The Nature of Party Government: A Comparative European Perspective

By Jean Blondel; Maurizio Cotta | Go to book overview

4
Defining Party and Government 1

MaurizioCotta


Conceptualising party and government

An examination of the relationship between government and party implies that the meaning of the two concepts and the two phenomena is made clear. It also means that we must have the instruments enabling us to discover variations across countries and over time with respect to these phenomena. We are still far from having reached this point. Most discussions which take place in this respect are based on oversimplifications. There is a strong temptation for instance to use holistic interpretations: both phenomena are commonly analysed as if they were unitary actors – values, perceptions, goals, actions are ascribed to them. While this view may be close to reality in some cases, though probably for only one of the two phenomena at a time, this is not true in most cases. Party and government are more likely to be either arenas where a variety of actors compete or cooperate among themselves or systems, that is to say composite entities, which result from interactions among their components. Which view best fits reality cannot be decided in advance: it is, rather, an empirical matter.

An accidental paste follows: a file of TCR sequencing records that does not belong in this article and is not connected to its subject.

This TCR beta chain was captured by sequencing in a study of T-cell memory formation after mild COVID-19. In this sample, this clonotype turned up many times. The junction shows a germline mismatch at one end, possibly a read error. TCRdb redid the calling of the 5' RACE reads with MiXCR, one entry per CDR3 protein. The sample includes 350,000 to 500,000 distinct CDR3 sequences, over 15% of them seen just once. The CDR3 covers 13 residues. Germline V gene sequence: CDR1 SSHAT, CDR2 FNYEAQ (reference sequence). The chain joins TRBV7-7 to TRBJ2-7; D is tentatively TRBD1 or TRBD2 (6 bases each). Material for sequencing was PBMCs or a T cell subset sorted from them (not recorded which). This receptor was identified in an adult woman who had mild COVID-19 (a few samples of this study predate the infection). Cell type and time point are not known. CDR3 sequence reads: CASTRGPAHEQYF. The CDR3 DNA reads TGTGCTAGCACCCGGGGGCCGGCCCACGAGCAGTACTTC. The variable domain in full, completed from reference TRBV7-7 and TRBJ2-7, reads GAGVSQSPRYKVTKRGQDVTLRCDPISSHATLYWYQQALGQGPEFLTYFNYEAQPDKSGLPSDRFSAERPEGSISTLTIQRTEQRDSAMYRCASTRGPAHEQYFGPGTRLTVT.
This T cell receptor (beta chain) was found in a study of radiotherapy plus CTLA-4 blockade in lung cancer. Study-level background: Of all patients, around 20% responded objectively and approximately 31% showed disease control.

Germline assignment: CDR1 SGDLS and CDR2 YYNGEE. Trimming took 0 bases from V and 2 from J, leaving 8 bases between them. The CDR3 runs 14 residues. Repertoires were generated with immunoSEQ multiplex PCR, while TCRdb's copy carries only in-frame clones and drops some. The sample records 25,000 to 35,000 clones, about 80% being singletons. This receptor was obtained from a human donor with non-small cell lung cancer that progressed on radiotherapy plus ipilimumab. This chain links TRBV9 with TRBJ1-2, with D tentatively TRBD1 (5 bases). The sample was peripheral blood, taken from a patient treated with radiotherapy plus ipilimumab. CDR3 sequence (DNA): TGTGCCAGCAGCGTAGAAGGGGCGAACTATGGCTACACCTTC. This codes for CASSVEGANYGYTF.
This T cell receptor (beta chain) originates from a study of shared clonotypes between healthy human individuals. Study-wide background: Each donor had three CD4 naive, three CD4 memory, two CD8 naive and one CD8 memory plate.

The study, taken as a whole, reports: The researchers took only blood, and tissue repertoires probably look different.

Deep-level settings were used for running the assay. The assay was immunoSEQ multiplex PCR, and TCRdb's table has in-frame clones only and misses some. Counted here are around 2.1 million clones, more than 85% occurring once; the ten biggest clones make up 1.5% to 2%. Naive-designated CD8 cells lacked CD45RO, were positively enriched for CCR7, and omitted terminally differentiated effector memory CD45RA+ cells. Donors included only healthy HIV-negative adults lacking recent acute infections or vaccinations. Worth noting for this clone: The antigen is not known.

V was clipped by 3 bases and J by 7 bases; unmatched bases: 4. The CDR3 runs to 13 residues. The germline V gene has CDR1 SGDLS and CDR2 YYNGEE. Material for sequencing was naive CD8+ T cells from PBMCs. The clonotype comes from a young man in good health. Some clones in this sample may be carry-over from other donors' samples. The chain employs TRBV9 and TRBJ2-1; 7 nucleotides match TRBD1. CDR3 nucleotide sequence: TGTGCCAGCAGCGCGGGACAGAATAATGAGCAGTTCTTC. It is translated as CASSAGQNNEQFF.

Moreover, the viewpoint adopted in the discussion of the relationship between party and government tends to be tilted in favour of one of the two terms: and there is indeed a pendulum movement over time in the choice of the dominant viewpoint. In the past the focal point was generally the government, though exactly how far back depends to some extent on cultural differences among countries, as well as on differences in disciplinary traditions within the same country (for instance between the tradition of constitutional law and of political science). In this perspective the government was conceived as a part of the state, in fact as the top institution of the state, its ‘head’. The main

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